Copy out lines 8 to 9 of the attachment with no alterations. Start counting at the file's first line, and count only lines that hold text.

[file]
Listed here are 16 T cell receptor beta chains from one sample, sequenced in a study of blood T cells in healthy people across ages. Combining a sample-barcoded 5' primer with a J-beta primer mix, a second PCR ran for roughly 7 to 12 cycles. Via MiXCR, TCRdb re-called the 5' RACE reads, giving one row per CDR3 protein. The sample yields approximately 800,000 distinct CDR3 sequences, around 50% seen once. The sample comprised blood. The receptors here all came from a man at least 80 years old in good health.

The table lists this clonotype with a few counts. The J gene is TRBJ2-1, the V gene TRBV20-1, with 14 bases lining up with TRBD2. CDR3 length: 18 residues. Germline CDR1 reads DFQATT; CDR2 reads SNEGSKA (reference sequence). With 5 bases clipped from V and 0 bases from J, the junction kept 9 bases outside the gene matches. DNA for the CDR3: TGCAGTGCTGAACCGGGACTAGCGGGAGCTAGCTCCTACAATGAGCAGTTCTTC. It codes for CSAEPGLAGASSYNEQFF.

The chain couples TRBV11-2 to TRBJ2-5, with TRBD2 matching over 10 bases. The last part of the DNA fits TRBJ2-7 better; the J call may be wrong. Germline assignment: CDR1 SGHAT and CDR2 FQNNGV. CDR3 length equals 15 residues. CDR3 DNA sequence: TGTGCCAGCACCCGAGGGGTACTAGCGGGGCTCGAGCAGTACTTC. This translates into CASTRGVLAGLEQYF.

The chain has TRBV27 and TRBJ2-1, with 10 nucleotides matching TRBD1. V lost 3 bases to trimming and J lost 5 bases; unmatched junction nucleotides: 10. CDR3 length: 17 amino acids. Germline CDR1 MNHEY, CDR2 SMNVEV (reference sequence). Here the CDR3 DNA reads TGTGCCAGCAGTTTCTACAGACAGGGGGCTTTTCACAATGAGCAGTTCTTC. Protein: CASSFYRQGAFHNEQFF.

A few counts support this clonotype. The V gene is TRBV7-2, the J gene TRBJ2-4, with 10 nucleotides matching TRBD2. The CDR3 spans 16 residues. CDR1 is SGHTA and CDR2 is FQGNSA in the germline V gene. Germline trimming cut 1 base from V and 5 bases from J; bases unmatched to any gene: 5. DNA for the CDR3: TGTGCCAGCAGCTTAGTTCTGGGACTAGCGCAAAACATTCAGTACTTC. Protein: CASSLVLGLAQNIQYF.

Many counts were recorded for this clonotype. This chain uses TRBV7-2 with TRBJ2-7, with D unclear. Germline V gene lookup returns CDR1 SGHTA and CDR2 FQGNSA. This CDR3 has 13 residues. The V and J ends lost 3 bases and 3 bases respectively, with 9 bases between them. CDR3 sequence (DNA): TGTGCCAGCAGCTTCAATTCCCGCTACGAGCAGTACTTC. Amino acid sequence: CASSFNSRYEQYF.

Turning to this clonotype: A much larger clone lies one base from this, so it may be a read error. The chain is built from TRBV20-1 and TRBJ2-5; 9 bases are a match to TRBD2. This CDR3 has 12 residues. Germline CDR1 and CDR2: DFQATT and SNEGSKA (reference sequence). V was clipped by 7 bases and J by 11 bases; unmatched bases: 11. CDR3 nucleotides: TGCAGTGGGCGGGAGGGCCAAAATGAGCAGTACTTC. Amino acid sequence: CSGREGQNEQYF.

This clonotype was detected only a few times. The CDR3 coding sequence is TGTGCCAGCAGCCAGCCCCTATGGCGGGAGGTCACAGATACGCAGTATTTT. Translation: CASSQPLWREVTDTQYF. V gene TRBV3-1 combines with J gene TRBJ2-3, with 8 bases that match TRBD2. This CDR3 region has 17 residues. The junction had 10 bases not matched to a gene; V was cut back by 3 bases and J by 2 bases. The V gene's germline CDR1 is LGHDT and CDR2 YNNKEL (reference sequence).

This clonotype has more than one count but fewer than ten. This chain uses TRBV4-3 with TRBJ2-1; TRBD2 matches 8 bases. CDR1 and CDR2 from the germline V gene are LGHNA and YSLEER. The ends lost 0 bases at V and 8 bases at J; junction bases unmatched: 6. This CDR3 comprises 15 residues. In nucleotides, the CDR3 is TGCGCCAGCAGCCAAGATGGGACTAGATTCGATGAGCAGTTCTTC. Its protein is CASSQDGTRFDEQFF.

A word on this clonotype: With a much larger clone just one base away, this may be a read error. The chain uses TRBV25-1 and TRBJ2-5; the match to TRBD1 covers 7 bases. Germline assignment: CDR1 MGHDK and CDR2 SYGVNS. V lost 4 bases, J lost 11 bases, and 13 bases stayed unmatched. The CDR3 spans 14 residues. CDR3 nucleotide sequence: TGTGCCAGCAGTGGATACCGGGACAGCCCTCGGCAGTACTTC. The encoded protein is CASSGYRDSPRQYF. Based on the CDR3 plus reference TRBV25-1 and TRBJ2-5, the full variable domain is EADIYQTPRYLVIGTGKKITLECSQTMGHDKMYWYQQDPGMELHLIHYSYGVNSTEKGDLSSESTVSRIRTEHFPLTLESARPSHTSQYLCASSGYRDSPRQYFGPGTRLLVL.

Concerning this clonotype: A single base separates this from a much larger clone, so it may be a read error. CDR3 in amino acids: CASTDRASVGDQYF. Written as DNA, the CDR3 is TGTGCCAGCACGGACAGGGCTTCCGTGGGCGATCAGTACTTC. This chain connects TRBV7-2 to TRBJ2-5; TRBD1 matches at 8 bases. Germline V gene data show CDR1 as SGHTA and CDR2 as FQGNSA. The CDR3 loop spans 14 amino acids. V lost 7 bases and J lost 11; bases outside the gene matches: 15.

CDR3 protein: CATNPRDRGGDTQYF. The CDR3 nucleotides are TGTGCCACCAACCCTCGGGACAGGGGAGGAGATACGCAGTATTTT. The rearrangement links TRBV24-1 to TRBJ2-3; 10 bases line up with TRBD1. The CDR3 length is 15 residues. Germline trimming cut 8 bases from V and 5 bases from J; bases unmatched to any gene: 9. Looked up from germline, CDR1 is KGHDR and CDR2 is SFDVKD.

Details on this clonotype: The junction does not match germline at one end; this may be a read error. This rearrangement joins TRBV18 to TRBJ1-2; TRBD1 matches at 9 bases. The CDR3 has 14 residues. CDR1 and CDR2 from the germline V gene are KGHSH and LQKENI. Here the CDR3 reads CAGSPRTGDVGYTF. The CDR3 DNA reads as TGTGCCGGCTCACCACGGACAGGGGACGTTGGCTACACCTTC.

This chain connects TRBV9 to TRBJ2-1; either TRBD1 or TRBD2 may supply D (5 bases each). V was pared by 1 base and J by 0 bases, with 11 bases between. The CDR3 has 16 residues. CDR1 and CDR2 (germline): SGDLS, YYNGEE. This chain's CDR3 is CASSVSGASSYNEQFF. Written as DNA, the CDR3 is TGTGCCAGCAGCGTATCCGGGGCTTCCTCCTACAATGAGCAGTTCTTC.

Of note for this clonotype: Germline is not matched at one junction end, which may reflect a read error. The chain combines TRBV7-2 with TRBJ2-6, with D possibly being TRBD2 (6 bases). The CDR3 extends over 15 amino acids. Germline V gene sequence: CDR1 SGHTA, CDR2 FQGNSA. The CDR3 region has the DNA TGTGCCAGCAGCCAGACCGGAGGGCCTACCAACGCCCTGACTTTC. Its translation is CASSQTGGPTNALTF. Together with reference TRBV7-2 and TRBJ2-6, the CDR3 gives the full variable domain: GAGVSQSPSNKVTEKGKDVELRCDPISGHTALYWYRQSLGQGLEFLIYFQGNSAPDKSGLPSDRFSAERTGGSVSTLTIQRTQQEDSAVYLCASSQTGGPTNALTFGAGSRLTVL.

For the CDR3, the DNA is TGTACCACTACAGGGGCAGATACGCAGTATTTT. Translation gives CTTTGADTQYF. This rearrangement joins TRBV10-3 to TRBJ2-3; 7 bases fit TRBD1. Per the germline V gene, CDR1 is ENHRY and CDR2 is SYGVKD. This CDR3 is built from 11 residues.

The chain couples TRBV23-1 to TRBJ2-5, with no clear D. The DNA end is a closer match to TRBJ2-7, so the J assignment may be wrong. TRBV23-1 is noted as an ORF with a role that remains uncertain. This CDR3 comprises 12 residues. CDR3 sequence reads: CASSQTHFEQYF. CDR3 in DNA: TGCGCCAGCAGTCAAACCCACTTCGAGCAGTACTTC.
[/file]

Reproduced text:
This clonotype was detected only a few times. The CDR3 coding sequence is TGTGCCAGCAGCCAGCCCCTATGGCGGGAGGTCACAGATACGCAGTATTTT. Translation: CASSQPLWREVTDTQYF. V gene TRBV3-1 combines with J gene TRBJ2-3, with 8 bases that match TRBD2. This CDR3 region has 17 residues. The junction had 10 bases not matched to a gene; V was cut back by 3 bases and J by 2 bases. The V gene's germline CDR1 is LGHDT and CDR2 YNNKEL (reference sequence).

This clonotype has more than one count but fewer than ten. This chain uses TRBV4-3 with TRBJ2-1; TRBD2 matches 8 bases. CDR1 and CDR2 from the germline V gene are LGHNA and YSLEER. The ends lost 0 bases at V and 8 bases at J; junction bases unmatched: 6. This CDR3 comprises 15 residues. In nucleotides, the CDR3 is TGCGCCAGCAGCCAAGATGGGACTAGATTCGATGAGCAGTTCTTC. Its protein is CASSQDGTRFDEQFF.